But no, thanks to Bolt – Abbott’s “friend” – Turnbull’s alleged disloyalty is a hot topic. Which gives Turnbull the opportunity to deny it, thus keeping the story alive.

So, Abbott, the leader is part of a conspiracy to help put stories about his rivals leadership ambition in the media? Isn’t it usually the other way round? I mean, isn’t it usually the challenger who wants the speculation and the incumbent who wants to pretend that nothing’s happening? Perhaps, really hasn’t noticed that he’s Leader of the Opposition, let alone PM.*

Which brings us to SNAFU…

According to the polls, the Government is unpopular with the electorate. Turnbull, on the other hand, is preferred leader by a long way. While this may not be a good enough reason for the Liberals to dump Abbott and install Turnbull as PM, it hardly suggests that dumping Turnbull from the Ministry would be something that would boost their standing with the electorate. Could they really be so out of touch with political reality that they don’t see how Turnbull’s sacking would play out?

Let’s ignore the media reaction about the removal of a moderate because he’s a threat and letters to the editor complaining about how far to the Right this government has gone. Let’s just ask ourselves, how would Turnbull react?

Yes, it’s a nice fantasy to think that he’s had enough. That he goes rogue. He tells people exactly what he thinks of the Liberals and – with no hope of ever being PM – spills as many beans as he can. Or maybe he joins PUP. Or the Labor Party.

Or perhaps he, channelling Peter Costello, just gives up his dream of being PM, resigns from Parliament causing a by-election in his seat of Wentworth. Can’t see the Liberal strategists cheering for that one.

But wouldn’t the most likely scenario be for Malcolm to quietly see out his time on the backbench, occasionally having dinner with the odd friend – as Tony pointed out, journalists are sometimes friends of politicians – reminiscing and providing “off the record” comments? And, Keating-like, quietly reminding people that he’s there. While it’s true that many in the Liberal Party don’t like Turnbull, they like losing even less.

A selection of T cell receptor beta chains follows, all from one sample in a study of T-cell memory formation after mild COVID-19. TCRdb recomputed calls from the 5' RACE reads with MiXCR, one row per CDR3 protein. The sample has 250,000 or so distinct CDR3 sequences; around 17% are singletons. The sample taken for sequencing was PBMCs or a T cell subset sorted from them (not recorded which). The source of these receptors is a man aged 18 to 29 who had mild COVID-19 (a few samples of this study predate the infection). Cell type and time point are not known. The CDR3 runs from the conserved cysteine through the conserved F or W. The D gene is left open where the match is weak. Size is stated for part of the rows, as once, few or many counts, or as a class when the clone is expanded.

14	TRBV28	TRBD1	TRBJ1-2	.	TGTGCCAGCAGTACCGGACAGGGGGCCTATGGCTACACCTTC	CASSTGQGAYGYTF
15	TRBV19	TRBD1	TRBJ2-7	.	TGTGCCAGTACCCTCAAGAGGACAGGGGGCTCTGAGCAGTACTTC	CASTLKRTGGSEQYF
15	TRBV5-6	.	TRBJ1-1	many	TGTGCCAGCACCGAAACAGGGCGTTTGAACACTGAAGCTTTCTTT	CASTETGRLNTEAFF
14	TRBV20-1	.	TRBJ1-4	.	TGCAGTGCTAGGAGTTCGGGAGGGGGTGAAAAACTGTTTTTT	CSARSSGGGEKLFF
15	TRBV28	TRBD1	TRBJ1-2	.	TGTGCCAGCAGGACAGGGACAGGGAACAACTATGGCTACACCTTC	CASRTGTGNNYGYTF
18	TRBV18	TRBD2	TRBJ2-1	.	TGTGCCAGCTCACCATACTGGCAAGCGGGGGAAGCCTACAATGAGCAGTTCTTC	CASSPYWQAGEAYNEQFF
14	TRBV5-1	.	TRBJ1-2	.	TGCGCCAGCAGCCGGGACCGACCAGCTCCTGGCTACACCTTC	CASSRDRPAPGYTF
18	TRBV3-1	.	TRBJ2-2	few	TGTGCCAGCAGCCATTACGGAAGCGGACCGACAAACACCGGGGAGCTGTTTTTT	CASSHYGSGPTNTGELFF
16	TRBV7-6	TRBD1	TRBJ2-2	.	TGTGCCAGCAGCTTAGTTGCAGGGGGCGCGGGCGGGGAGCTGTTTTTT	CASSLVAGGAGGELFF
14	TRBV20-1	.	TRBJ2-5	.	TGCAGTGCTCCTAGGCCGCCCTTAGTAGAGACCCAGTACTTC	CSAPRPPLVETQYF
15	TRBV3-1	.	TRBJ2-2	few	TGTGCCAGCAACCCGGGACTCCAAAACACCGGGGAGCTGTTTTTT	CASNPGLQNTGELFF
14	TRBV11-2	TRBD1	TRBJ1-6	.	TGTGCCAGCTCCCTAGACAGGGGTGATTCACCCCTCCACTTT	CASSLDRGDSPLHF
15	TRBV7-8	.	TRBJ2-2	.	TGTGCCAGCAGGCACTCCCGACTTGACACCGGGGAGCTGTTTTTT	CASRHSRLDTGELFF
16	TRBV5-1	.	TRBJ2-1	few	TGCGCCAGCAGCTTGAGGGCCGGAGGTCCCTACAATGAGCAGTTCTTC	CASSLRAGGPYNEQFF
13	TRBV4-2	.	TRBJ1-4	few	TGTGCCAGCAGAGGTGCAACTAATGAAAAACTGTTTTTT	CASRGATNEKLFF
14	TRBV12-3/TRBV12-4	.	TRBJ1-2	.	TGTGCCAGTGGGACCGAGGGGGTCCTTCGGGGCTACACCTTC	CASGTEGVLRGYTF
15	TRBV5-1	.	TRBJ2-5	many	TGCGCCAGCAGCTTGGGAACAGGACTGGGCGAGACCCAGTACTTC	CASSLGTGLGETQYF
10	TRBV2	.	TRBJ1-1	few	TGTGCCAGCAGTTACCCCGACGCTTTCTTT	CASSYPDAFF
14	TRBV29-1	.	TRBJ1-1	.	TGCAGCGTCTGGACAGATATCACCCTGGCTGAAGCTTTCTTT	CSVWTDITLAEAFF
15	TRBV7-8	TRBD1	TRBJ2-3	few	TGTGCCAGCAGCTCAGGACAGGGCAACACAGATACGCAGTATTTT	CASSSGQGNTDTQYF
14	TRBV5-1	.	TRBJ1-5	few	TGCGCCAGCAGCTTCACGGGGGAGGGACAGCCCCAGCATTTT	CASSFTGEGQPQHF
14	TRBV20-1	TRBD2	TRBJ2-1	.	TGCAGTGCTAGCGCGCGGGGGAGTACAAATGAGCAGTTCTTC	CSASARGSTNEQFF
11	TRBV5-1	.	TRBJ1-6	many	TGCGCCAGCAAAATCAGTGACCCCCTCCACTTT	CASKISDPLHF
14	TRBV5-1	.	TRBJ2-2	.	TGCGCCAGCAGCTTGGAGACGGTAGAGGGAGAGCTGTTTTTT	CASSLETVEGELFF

Nope, no sane, rational leader would even a re-shuffle where Turnbull was removed. Mm, with that in mind, he’ll be gone within the month.

But just because I’m likely to get that wrong, here are some other predictions that I’m more confident about:

  1. The head of a retail change will suggest that the poor are just being selfish by spending their money on rent and food instead of electrical goods.

  2. An advisor to Tony Abbott will say that owing to the fact that unemployment is so high, perhaps people could job share. That is, a group of people all work full time for the same company but share one wage.

  3. If the Medicare co-payment gets through, there’ll be an immediate call to increase it, as it’s not covering its administration costs.

  4. One Liberal Politician will suggest that people suggesting that the rich could pay more tax are indulging in class warfare on the same day that another suggests that people should be happy to contribute to Australia’s future by making sacrifices. A clarification will follow where the Liberals explain that paying tax is not making a sacrifice, and that sacrifices are when one throws a peasant into a volcano to appease the gods.

*In a previous blog, I pointed out the Rafael Epstein suggested to Graham Morris that the weeks after the Budget had been Abbott’s most difficult as Leader of the Opposition.